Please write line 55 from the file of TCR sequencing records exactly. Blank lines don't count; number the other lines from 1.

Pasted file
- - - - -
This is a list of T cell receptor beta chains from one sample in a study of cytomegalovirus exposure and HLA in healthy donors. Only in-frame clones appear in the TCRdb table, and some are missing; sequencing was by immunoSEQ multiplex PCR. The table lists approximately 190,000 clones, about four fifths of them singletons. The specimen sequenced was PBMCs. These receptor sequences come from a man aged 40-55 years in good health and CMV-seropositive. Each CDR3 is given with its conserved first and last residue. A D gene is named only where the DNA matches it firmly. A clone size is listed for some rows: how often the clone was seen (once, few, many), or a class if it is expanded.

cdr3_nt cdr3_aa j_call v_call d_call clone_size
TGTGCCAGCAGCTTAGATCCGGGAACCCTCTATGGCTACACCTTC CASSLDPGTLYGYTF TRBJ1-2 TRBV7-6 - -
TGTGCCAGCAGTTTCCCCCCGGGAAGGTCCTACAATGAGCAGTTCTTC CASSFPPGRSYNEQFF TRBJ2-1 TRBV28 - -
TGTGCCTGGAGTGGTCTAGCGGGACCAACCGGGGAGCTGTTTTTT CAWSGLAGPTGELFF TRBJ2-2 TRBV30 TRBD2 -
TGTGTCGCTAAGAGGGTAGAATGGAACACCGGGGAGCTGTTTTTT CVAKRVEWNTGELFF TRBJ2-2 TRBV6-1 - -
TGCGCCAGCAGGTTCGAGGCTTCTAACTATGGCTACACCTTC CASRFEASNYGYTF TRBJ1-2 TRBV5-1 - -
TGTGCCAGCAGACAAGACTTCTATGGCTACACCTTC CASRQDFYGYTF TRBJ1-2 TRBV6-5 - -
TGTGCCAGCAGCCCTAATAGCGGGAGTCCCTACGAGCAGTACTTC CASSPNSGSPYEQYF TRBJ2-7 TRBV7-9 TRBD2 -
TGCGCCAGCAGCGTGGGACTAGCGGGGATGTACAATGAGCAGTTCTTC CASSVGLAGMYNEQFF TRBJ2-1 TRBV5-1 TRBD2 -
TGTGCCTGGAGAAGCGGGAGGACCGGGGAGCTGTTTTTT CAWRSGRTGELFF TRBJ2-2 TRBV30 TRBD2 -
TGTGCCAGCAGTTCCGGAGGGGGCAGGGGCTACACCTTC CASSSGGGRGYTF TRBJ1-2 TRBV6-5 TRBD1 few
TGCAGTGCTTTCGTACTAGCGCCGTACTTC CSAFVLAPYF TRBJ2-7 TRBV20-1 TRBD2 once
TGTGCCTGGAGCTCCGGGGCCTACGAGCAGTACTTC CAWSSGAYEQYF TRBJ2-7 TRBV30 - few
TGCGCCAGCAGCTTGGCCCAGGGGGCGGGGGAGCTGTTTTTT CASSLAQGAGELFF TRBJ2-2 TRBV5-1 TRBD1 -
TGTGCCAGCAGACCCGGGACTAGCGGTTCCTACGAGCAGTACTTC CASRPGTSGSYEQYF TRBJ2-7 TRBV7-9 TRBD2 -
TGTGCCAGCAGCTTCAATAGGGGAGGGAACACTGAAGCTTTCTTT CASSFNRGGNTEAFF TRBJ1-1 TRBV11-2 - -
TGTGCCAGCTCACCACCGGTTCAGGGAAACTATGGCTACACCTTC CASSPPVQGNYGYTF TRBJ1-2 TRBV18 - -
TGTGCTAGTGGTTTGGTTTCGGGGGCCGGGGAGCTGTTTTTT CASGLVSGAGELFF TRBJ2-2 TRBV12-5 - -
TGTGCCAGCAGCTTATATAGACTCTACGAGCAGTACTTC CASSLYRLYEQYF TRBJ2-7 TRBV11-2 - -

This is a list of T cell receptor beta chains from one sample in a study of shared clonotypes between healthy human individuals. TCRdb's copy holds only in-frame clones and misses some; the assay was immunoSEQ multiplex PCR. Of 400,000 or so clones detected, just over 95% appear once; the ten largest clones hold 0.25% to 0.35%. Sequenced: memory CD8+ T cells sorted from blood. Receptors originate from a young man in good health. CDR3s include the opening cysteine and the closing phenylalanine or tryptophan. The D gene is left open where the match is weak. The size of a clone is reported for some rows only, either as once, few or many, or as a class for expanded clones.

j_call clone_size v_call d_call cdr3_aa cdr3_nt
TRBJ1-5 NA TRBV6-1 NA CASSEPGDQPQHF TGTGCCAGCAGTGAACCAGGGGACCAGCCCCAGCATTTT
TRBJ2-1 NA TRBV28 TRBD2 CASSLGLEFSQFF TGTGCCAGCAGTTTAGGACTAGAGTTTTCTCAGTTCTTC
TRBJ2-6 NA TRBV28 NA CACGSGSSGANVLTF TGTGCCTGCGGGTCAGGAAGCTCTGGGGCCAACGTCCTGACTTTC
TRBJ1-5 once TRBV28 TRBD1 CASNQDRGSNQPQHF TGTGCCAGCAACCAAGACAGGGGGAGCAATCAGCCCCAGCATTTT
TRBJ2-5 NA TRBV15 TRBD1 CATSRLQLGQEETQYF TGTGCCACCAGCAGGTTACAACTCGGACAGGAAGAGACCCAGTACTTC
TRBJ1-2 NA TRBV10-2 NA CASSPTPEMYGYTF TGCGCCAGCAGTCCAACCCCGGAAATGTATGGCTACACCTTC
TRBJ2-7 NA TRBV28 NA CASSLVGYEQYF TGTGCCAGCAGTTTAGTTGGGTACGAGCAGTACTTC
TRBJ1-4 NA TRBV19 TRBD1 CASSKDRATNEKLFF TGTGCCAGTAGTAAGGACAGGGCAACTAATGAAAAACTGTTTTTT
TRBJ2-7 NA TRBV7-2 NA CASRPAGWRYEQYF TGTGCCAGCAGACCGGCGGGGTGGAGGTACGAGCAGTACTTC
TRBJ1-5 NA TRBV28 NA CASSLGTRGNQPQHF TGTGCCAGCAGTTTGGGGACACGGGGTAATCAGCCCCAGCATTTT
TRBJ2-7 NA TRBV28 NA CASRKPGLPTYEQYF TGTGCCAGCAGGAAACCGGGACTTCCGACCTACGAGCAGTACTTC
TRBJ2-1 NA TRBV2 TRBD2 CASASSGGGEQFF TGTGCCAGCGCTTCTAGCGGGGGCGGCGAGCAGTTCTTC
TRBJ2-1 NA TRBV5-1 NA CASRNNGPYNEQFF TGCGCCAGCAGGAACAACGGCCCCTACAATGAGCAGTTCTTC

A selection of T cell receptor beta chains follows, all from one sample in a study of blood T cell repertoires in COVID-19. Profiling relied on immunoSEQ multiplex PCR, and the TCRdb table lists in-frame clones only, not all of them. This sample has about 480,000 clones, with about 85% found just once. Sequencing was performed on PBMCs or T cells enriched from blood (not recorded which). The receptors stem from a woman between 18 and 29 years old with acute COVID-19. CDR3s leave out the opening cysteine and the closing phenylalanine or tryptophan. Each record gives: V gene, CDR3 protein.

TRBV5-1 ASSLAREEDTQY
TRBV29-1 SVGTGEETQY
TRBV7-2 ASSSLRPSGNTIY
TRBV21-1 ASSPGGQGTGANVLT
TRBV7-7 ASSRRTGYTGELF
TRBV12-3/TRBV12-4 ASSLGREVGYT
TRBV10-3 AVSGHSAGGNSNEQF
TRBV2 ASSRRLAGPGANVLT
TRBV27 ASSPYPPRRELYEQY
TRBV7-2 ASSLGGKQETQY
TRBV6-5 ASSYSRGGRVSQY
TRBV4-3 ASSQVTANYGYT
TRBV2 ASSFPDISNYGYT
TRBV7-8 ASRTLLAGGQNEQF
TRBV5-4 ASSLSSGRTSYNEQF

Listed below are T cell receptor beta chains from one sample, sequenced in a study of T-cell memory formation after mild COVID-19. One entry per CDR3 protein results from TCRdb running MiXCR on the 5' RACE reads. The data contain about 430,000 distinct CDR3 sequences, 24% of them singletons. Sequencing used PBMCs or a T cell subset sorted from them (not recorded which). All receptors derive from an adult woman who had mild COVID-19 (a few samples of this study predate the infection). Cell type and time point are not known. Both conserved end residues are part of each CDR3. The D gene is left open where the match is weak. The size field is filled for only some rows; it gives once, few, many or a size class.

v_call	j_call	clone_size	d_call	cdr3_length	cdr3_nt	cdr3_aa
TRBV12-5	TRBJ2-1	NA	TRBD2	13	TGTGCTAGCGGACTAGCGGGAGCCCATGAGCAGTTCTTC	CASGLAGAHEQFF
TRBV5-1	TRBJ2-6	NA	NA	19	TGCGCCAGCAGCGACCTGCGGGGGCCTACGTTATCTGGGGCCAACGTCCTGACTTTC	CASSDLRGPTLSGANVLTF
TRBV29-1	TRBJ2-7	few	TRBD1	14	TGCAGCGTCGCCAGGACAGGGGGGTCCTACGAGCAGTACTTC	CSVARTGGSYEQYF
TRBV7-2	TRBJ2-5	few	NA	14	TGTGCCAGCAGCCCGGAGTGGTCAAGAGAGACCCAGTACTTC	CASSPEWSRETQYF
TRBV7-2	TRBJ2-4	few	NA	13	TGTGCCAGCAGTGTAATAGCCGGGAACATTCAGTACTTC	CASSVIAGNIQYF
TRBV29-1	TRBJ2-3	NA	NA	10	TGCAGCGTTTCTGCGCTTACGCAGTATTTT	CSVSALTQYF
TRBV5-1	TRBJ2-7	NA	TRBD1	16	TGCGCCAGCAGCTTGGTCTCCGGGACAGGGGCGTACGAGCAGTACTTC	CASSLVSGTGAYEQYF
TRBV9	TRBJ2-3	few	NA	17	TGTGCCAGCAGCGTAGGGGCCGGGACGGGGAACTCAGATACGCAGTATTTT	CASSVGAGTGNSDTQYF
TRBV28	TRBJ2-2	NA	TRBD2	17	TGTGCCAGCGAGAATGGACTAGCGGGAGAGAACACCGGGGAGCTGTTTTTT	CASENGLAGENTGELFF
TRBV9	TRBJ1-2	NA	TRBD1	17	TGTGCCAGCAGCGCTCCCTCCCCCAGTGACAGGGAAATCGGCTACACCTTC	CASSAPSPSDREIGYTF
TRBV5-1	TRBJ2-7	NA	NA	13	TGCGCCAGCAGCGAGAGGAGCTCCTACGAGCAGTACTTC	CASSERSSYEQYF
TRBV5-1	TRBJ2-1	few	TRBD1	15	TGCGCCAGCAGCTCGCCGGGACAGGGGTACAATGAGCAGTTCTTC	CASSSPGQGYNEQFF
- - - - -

TRBV5-1	TRBJ2-6	NA	NA	19	TGCGCCAGCAGCGACCTGCGGGGGCCTACGTTATCTGGGGCCAACGTCCTGACTTTC	CASSDLRGPTLSGANVLTF